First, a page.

Lockdown living has caused wellbeing issues for huge numbers of people. Both mental and physical health problems are on the rise and the conversations we have and mood on social media tells us with clarity: people are stressed out at work. These issues are not only due to people’s jobs but the fact that we all have to balance work and home pressures. Many people are working from home for the first time and also trying to “fit in” home schooling in addition to work commitments.
Whilst various definitions of Wellbeing exist, most experts agree that it falls into 3 areas
What problems does wellbeing cause for organisations?
When staff are suffering with physical or mental health issues or when they don’t feel connected and supported, it leads to problems for that organisation. Here are three problems which poor staff wellbeing can cause in the workplace:
- Employee Health: 51% of work-related ill health is people suffering from stress, depression or anxiety. Neglecting health & wellbeing leads to high absence rates, which affects their lives and also puts additional strain on the lives of their colleagues.
- Employee Churn: People are much more likely to leave their jobs if they feel stressed and unhappy. Research shows that the average cost of replacing an employee is £30,000 (in addition to their salary) – this is made up of recruitment costs, manager time and lost productivity.
- Employee Engagement: Wellbeing issues at work make staff less engaged and over 20% of UK workers feel “highly disengaged” at work. Low engagement costs employers 34% of their annual salary due to high absence and low productivity.
None of these problems are new – but they have been amplified by COVID. They all have both a human cost and a financial cost, meaning that the need to address wellbeing is more important in 2021 than it has ever been before.
Did you know? On average, 16% of UK public sector staff leave their organisation each year.
The Institute for Government estimate that excessive staff turnover in government departments costs the civil service between £36 million and £74 million each year in recruitment, training and lost productivity.
How can data be used to improve wellbeing?
In most large organisations the Leadership Team work with HR to address staff wellbeing issues. Now that most people rely on technology to do their jobs, what can IT departments do to support those efforts?
Whilst IT systems have been the saviour of many organisations, the tech-powered move to remote working has also caused some significant wellbeing issues. We are having more meetings, working more hours, missing the “thinking time” you get during a car or train journey – and rather than feeling like we’re working from home, many of us feel like we’re living at work.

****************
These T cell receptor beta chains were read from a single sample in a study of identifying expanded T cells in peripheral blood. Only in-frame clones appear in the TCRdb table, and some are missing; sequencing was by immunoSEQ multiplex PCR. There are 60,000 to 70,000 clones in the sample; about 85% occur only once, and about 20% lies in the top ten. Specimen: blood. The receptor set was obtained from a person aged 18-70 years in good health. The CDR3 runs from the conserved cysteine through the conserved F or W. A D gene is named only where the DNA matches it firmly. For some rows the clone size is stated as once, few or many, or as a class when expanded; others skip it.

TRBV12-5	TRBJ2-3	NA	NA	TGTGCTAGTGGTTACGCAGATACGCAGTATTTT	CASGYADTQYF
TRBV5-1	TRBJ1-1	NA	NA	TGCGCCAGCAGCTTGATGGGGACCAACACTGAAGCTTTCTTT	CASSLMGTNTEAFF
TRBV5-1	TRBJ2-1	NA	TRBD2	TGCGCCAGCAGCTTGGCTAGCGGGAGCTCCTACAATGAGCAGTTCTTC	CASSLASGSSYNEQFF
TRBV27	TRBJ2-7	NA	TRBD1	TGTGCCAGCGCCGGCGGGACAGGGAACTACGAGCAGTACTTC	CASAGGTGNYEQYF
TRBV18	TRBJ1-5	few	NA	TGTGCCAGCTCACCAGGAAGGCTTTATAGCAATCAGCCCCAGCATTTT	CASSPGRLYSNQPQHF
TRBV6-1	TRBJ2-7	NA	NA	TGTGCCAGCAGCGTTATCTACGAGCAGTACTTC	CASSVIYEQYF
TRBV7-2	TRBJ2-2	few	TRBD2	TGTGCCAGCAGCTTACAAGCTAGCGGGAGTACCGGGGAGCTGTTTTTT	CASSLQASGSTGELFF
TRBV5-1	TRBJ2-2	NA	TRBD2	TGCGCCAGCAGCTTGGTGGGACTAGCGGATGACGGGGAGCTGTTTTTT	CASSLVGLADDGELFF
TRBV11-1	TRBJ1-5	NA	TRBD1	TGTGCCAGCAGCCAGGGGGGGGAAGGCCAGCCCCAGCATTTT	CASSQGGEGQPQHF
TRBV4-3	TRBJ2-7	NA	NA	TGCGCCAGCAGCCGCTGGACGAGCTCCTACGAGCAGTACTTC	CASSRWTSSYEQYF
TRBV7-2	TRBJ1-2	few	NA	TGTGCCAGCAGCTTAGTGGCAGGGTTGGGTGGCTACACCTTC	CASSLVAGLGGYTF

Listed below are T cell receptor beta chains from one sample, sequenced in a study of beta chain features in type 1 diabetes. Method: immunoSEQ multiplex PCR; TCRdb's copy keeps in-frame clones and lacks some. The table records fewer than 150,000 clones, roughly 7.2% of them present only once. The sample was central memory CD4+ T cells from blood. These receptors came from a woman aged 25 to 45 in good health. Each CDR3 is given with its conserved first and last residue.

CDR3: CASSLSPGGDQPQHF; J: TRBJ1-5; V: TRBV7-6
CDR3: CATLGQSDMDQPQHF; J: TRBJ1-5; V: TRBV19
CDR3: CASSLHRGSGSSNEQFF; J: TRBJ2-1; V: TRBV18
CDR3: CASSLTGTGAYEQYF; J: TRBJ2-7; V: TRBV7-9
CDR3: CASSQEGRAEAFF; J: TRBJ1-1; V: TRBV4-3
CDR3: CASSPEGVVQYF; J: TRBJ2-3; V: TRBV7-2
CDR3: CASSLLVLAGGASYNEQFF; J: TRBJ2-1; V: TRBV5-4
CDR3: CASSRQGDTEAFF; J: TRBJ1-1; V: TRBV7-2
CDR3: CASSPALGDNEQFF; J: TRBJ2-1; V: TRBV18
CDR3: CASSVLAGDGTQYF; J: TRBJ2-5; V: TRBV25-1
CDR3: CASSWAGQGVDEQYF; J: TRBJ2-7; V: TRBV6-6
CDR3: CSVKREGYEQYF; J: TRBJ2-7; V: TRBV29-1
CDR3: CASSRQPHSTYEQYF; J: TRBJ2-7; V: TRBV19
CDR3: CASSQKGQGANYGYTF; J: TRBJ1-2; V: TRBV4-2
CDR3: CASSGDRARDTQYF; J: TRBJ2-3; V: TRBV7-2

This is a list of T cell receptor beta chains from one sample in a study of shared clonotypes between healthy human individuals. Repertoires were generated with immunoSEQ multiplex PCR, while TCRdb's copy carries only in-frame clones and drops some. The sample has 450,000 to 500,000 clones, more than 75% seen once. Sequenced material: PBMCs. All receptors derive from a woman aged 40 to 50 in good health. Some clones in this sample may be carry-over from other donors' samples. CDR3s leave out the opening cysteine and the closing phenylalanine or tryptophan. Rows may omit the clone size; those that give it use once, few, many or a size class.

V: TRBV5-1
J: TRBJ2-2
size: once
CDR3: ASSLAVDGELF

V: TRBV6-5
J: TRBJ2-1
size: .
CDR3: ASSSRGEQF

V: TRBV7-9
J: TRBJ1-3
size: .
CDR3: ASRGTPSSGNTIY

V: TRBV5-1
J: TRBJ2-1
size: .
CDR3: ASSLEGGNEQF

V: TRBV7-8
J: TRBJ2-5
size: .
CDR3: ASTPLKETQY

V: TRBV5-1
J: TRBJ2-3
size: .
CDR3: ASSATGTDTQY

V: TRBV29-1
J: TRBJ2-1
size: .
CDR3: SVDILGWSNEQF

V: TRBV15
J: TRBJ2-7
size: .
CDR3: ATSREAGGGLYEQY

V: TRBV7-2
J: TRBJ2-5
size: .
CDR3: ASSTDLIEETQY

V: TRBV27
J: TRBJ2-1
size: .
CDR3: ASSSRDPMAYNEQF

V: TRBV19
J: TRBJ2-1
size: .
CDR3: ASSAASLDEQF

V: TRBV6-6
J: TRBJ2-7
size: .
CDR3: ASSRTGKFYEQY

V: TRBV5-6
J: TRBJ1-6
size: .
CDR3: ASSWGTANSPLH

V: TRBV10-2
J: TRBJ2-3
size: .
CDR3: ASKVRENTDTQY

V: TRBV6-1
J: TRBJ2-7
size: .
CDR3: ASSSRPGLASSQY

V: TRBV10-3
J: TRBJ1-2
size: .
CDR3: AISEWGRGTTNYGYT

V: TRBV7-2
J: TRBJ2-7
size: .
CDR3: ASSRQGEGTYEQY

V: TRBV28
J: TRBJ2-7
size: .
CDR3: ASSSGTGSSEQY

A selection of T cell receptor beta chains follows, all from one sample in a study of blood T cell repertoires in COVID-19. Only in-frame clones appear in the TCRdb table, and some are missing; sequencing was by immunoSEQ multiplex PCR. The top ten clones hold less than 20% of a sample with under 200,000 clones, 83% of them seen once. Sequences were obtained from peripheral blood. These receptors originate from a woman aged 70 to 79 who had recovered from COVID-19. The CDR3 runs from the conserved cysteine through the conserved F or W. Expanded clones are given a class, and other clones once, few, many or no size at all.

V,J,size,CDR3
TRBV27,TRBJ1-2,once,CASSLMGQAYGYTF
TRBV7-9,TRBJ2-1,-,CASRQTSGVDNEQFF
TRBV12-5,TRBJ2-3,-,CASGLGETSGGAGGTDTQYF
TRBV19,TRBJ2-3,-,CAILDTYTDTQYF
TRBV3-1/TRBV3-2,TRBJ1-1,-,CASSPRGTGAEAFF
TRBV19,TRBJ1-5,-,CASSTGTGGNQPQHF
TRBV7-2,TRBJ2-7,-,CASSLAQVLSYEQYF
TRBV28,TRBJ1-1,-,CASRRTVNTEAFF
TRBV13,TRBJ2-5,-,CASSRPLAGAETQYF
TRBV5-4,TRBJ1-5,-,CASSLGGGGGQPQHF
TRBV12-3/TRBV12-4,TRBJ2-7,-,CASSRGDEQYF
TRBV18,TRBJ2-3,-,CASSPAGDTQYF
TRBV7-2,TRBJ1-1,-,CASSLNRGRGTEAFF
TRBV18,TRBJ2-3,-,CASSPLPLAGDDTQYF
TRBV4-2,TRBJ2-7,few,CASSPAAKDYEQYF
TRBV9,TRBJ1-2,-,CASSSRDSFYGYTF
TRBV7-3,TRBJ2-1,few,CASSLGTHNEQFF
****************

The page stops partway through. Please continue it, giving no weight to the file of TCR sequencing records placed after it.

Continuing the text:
That said, our dependence on platforms like Microsoft 365 has given us a unique opportunity to gain insight into why peoples work patterns are harming our wellbeing. When we were all in the office it was very hard to gain an in-depth understanding of how people were spending their, but now the data about our working day is available in a way it has never been before. I know some people will have “big brother” concerns about this – but if data is used well and shared with the right people – it could just be the key to understanding how our future hybrid-workplace can be a positive experience for both staff and employers.
Here’s some examples of how you could use data to improve wellbeing:
- Help people to avoid burnout by flagging those teams or departments with high percentage of staff who are working late or at weekends
- Improve productivity by automatically booking focus-time into people’s calendar
- Spot signs of depression or anxiety, as people “withdraw” from communication with colleagues and show low levels of collaboration
Data from the Microsoft Graph can tell you how long your people are spending in meetings, what hours they are working, when they are “multitasking” (not in a good way) or when they lack the time to think and focus. All we need to do is hook into that data and get it into the hands of the Leadership and HR teams. Platforms like Microsoft’s Viva Insights – which we wrote about in a recent blog post – is starting to show us what can be possible in this space and there is lots more to come.
It’s time to use data to improve wellbeing.